Adam Ant and The English Beat: Live at The Fillmore

Looking Back in Present Tense

“Mr. Ant is having a massage, there is no party.” We are underaged and over-adorned, holding boldfaced flyers that say, “You are invited to a party with Adam Ant” with a French Quarter hotel address, handed out backstage at the UNO Lakefront Arena. Just moments ago, onstage, a stripped-down Mr. Ant undulated inside a giant tank of goldfish, yet here the hotel manager gatekeeps our pouts, whines, and parent-guardian-petitions. It is 1984 and we want the rapturous excess of frills, leather, and cheek to loop forever like a music video.

Fast-forward 40 years to The Fillmore, with assigned seating in a sea of summer casual, the occasional brocade or sequin jacket, and some stalwarts in all-black. The English Beat (known in the U.K. as The Beat) opens—currently an eight-piece outfit led by sole founding member and main vocalist Dave Wakeling—by saluting deceased members Ranking Roger, Saxa, and Everett Morton with “Can’t Get Used to Losing You.” Small contingents sway, skip, and skank to the band’s blend of ska, reggae, Latin, and ‘60s-infused pop in “Tears of a Clown” (introduced with a sentimental Smokey Robinson story), Ranking Full Stop,” and “Mirror in the Bathroom.” Opposite Wakeling, the dynamic Antonee First Class keeps the energy up as he riffs and hops as toaster. “Tenderness”—a hit by Wakeling and Roger’s later band General Public—is met with cheers and closes the set.

Both The English Beat and Adam Ant are British acts, positioned at the forefront of different scenes that intersect in punk and alternative circles. A multiethnic group, The English Beat originally formed in Birmingham in 1978. Saxophonist Saxa (born Lionel Martin) had emigrated from Jamaica, and worked with Jamaican ska legends such as Tommy McCook, Roland Alphonso, Prince Buster, and Desmond Dekker. Caribbean immigrants—particularly from the Windrush generation—brought calypso, ska, and reggae traditions which greatly influenced British music.

Adam Ant opens at The Fillmore with “Vive Le Rock,” supported by his five-piece band of two drummers, two guitarists, and a bass player. The effect is electrifying, and heavy on visuals particularly in lady drummer Jola’s courtly garb, pomped-up hair, and bandit mask. This song introduces Ant’s associative and appropriative re-mixing style, incorporating the hook from “He’s a Rebel” by ‘60’s girl group The Crystals and name-checking homoerotic artist Tom of Finland demurely as an opposing image of himself. Delivering a heady mix of post-punk, tribal percussion, new wave, and glammy power chords, Ant continues with “Antmusic,” an anthem grounded in the “Burundi beat,” with bassist Joe Holweger and guitarist Will Crewdson playing floor toms while standing to dramatic effect.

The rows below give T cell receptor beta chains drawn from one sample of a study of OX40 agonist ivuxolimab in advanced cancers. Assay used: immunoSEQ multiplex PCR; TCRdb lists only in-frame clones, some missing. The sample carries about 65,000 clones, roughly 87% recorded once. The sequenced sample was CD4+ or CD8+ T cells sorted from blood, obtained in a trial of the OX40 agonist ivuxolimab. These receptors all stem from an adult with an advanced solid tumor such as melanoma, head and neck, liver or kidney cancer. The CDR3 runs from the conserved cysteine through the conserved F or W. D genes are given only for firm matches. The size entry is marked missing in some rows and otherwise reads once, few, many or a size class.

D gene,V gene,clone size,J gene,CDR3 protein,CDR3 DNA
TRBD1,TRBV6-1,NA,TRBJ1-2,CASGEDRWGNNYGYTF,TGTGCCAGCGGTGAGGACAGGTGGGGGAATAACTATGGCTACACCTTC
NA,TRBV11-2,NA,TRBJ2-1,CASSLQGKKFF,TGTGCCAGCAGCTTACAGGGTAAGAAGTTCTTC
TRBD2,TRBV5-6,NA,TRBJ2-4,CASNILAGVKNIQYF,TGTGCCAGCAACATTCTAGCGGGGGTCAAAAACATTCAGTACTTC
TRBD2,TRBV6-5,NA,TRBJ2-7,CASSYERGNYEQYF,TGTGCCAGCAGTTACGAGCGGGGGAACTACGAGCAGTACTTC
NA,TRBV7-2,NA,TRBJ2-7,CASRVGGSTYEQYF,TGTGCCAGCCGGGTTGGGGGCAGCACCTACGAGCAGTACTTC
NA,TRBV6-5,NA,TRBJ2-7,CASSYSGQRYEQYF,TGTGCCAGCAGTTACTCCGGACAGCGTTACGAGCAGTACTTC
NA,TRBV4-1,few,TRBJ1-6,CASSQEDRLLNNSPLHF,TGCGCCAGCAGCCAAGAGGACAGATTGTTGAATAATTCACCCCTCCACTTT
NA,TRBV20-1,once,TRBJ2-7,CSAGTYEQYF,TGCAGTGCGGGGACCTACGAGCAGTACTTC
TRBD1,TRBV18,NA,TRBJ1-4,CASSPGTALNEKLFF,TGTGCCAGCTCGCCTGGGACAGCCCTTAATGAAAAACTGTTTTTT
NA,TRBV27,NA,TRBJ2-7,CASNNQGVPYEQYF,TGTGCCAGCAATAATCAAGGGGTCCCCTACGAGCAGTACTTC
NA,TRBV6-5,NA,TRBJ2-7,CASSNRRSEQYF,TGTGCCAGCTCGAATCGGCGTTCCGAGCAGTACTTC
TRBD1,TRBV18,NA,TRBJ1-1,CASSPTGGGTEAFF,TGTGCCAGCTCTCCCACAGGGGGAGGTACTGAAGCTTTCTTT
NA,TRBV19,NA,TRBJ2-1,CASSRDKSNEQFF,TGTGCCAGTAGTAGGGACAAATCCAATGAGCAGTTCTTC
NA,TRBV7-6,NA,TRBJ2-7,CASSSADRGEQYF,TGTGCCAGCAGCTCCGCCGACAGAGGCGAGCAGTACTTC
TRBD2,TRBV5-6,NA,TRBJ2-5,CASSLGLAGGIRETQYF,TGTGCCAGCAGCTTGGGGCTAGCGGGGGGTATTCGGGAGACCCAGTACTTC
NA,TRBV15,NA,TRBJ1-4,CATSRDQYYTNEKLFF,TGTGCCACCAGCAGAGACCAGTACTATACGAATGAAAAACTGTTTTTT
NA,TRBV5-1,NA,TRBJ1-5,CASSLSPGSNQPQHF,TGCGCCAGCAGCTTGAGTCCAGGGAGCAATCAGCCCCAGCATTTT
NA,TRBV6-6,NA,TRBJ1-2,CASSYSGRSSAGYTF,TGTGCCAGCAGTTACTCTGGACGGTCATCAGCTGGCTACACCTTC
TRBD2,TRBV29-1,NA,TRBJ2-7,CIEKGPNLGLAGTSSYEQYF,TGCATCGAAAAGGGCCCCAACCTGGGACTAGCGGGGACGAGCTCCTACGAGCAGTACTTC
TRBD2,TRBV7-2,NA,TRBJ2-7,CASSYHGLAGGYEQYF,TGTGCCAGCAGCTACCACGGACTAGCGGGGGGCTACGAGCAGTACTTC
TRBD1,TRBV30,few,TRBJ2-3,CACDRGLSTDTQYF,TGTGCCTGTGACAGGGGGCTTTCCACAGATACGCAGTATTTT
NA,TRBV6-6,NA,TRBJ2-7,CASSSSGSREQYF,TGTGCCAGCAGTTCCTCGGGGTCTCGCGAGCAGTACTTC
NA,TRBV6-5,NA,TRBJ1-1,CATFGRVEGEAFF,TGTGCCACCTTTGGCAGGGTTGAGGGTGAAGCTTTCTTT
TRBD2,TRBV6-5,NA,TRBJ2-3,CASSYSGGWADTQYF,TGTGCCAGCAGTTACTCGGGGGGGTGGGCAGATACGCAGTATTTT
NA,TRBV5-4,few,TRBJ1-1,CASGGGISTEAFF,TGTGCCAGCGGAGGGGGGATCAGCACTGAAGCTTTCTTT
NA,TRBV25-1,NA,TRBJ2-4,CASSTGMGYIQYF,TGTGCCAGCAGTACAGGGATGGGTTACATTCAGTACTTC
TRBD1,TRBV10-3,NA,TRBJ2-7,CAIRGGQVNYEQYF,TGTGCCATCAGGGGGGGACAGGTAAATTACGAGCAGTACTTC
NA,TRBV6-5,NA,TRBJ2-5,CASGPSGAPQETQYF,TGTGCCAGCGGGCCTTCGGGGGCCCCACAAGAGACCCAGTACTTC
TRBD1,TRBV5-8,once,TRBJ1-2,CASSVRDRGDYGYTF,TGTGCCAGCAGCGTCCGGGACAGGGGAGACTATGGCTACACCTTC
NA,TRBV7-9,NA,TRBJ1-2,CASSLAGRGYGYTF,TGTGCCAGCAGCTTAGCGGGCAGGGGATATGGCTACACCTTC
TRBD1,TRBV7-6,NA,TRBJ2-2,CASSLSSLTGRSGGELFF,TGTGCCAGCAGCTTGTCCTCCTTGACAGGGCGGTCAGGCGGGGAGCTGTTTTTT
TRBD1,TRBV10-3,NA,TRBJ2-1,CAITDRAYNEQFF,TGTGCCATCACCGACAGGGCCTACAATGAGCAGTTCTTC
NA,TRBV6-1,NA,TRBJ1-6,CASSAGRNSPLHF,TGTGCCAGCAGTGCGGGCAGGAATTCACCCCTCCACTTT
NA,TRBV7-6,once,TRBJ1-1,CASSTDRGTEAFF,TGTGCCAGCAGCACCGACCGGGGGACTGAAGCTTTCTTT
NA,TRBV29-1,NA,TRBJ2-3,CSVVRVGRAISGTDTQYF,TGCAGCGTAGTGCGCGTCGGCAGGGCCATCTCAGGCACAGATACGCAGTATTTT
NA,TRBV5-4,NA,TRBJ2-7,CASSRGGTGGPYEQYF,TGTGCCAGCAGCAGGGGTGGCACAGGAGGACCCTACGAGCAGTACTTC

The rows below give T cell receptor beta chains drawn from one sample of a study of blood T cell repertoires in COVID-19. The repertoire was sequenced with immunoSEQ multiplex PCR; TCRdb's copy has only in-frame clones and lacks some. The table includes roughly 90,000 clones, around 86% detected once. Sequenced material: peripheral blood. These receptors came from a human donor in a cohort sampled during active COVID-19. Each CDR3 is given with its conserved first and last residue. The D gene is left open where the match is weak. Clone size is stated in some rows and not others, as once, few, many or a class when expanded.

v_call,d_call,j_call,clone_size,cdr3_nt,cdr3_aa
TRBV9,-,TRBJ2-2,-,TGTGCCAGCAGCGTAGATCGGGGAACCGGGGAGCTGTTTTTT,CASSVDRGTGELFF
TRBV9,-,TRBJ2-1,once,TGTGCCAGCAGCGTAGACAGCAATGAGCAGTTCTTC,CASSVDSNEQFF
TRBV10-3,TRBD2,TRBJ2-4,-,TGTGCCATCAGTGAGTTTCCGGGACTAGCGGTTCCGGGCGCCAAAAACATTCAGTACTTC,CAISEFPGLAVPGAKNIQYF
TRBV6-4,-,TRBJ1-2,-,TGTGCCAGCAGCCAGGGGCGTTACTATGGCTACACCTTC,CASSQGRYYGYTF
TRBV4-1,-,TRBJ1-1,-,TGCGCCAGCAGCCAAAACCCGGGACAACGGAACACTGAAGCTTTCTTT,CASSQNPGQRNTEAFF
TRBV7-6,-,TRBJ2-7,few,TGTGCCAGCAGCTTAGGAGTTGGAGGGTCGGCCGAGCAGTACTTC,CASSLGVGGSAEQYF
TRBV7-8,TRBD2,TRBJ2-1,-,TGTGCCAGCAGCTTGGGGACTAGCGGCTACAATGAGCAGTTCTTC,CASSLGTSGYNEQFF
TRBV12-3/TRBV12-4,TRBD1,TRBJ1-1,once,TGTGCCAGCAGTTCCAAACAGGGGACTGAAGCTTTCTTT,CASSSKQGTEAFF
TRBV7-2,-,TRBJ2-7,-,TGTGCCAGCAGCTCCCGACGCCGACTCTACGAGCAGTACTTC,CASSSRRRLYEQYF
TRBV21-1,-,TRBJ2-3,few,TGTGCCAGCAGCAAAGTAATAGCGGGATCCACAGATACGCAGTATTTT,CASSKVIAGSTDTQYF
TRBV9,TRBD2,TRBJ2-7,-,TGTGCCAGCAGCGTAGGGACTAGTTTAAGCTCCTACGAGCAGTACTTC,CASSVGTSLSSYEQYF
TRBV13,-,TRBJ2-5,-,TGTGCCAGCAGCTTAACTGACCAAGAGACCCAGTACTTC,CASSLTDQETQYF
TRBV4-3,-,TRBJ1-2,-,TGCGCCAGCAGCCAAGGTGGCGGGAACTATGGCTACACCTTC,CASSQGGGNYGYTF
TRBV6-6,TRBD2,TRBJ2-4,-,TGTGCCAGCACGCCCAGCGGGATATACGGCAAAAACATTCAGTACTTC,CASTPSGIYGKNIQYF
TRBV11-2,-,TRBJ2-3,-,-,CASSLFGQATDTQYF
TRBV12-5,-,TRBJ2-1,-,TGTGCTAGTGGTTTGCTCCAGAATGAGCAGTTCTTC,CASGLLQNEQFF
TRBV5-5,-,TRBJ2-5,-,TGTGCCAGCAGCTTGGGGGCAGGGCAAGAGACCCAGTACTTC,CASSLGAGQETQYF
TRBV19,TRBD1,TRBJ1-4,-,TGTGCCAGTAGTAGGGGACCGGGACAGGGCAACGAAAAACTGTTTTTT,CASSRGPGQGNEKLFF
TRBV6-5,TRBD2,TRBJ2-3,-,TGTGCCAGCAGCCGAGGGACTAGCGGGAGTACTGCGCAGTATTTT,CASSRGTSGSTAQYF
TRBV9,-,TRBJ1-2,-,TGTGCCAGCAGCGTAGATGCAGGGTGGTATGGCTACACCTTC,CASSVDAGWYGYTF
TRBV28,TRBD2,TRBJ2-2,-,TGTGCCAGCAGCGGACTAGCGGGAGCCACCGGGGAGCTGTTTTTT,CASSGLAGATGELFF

Adam Ant, born Stuart Goddard in London, progressed from punk outfit Bazooka Joe to post-punk Adam and the Ants (1977-1982), before emerging as solo artist Adam Ant. Dismayed by low record sales for his complex and excellent album Dirk Wears White Sox in 1979, Ant enlisted the advice of notorious music impresario Malcom McLaren, who discussed his philosophy, a mixtape, and then stole Adam’s band members to form Bow Wow Wow, adding 13-year-old singer Annabella Lwin. For Ant, the highlight from McLaren’s mixtape was “Burundi Black,” credited to Burundi Steïphenson Black. Featuring guitar and piano over a 1967 ethnographic field recording of 25 Bukirasazi drummers in Burundi, the track would provide the foundation for “Antmusic” and beyond, and for Bow Wow Wow’s sound as well. There were no royalties generated from those initial field recordings, but The Drummers of Burundi did begin touring and recording in 1982.

In songwriting and visuals, Ant casts himself in roles of power, transgression, and vulnerability as pirate and king, highwayman, astronaut, pinup (note Ant’s Jane Russell-worthy pinup reclining on hay on the cover of his second solo album Strip), and so on. He has mythologized Indigenous Americans and nations, used iconography such as war paint and feathers, namechecking Blackfoot, Pawnee, Cheyenne, Crow, Goklayeh, Apache, and Arapaho in “The Human Beings.” “Killer in the Home,” an eerie ballad which employs spaced-out strains of Cheyenne and Shawnee power chord pioneer Link Wray’s iconic “Rumble” over military drums, calling out to Geronimo, had The Fillmore audience silently engaged.

In multiple interviews, Ant maintains that he has received support from various Indigenous nations regarding his use of their culture, and in my recent conversation with a local Black Masking Indian member, he stated, “My man gets a pass.” Ant’s musical lexicon also includes yodeling and whistling, hinting at big west stories and cowhands, which is very theatrical when performed live. A former incarnation of his band that had horns had amplified the guitar strains to spaghetti western effect in songs such as “Desperate But Not Serious,” but at The Fillmore’s performance without horns a slight nasty disco beat emerged, and the audience member who screamed for it all night was finally rewarded. Later, “Stand and Deliver” was pared down to a meaty Gary Glitter-esque floor tom beat and Adam Ant’s parting gift “Physical (You’re So)” with dirge-y chainsaw guitars à la Bowie guitarist Mick Ronson returned to that same nastiness as “Red Scab” played earlier in the evening. It was all the excess we needed.


photo by Veronica Cross

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